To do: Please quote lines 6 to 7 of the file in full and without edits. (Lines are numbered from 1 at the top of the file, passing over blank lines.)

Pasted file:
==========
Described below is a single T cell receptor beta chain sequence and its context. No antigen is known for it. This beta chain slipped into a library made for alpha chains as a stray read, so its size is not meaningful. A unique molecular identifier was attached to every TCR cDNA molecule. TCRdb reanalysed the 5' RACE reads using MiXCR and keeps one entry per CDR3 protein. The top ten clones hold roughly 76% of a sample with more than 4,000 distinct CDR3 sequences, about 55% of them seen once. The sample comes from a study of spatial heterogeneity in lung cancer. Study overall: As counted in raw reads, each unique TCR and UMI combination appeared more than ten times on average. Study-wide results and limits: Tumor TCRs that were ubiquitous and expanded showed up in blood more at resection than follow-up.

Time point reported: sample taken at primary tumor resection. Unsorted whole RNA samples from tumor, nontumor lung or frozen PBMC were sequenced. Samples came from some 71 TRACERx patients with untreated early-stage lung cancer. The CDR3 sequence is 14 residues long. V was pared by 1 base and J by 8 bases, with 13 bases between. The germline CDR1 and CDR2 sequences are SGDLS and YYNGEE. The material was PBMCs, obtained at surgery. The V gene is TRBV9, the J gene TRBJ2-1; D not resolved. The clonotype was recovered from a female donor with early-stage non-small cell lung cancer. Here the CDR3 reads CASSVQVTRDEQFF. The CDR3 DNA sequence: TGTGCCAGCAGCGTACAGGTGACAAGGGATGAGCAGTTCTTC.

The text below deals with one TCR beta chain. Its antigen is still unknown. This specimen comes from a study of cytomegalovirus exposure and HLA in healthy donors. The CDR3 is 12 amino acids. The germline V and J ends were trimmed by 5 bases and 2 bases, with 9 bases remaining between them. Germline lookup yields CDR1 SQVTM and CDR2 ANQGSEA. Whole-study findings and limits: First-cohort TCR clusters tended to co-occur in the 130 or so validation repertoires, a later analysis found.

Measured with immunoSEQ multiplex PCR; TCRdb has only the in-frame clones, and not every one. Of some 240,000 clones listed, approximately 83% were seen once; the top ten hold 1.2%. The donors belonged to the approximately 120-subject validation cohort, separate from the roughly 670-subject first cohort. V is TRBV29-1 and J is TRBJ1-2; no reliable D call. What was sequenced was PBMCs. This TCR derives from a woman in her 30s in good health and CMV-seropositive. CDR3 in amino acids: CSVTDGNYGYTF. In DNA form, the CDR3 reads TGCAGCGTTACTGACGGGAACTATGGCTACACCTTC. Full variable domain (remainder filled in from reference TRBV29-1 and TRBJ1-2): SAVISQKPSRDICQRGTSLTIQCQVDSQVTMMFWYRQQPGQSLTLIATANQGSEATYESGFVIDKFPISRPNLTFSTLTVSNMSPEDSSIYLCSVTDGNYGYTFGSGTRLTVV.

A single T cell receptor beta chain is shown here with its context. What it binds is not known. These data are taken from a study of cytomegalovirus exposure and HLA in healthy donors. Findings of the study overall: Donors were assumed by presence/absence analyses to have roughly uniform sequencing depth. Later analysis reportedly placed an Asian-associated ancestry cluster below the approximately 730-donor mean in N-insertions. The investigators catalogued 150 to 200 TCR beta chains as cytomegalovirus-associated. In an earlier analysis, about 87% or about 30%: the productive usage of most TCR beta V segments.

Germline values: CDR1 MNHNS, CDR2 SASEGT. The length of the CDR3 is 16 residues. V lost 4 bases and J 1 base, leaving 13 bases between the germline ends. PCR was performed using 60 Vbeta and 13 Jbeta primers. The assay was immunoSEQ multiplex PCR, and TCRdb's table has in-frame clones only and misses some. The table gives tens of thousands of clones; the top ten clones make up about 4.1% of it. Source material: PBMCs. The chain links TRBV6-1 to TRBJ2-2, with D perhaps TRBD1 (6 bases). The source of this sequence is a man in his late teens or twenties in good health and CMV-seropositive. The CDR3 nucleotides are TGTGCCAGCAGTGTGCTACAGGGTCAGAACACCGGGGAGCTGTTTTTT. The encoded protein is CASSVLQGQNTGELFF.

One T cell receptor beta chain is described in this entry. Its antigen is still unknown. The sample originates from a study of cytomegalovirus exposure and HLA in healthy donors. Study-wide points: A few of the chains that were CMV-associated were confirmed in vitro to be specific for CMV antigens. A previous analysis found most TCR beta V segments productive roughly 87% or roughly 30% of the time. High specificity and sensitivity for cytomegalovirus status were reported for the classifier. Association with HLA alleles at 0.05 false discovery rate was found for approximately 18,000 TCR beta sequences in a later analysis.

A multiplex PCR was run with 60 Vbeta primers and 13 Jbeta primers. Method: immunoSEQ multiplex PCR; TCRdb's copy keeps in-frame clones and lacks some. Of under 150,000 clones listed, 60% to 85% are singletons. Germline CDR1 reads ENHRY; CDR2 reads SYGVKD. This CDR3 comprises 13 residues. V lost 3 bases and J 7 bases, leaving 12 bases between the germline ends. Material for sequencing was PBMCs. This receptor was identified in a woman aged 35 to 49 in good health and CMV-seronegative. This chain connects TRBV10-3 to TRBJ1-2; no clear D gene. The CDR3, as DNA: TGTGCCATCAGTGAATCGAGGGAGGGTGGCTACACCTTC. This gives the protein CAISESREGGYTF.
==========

Germline values: CDR1 MNHNS, CDR2 SASEGT. The length of the CDR3 is 16 residues. V lost 4 bases and J 1 base, leaving 13 bases between the germline ends. PCR was performed using 60 Vbeta and 13 Jbeta primers. The assay was immunoSEQ multiplex PCR, and TCRdb's table has in-frame clones only and misses some. The table gives tens of thousands of clones; the top ten clones make up about 4.1% of it. Source material: PBMCs. The chain links TRBV6-1 to TRBJ2-2, with D perhaps TRBD1 (6 bases). The source of this sequence is a man in his late teens or twenties in good health and CMV-seropositive. The CDR3 nucleotides are TGTGCCAGCAGTGTGCTACAGGGTCAGAACACCGGGGAGCTGTTTTTT. The encoded protein is CASSVLQGQNTGELFF.

One T cell receptor beta chain is described in this entry. Its antigen is still unknown. The sample originates from a study of cytomegalovirus exposure and HLA in healthy donors. Study-wide points: A few of the chains that were CMV-associated were confirmed in vitro to be specific for CMV antigens. A previous analysis found most TCR beta V segments productive roughly 87% or roughly 30% of the time. High specificity and sensitivity for cytomegalovirus status were reported for the classifier. Association with HLA alleles at 0.05 false discovery rate was found for approximately 18,000 TCR beta sequences in a later analysis.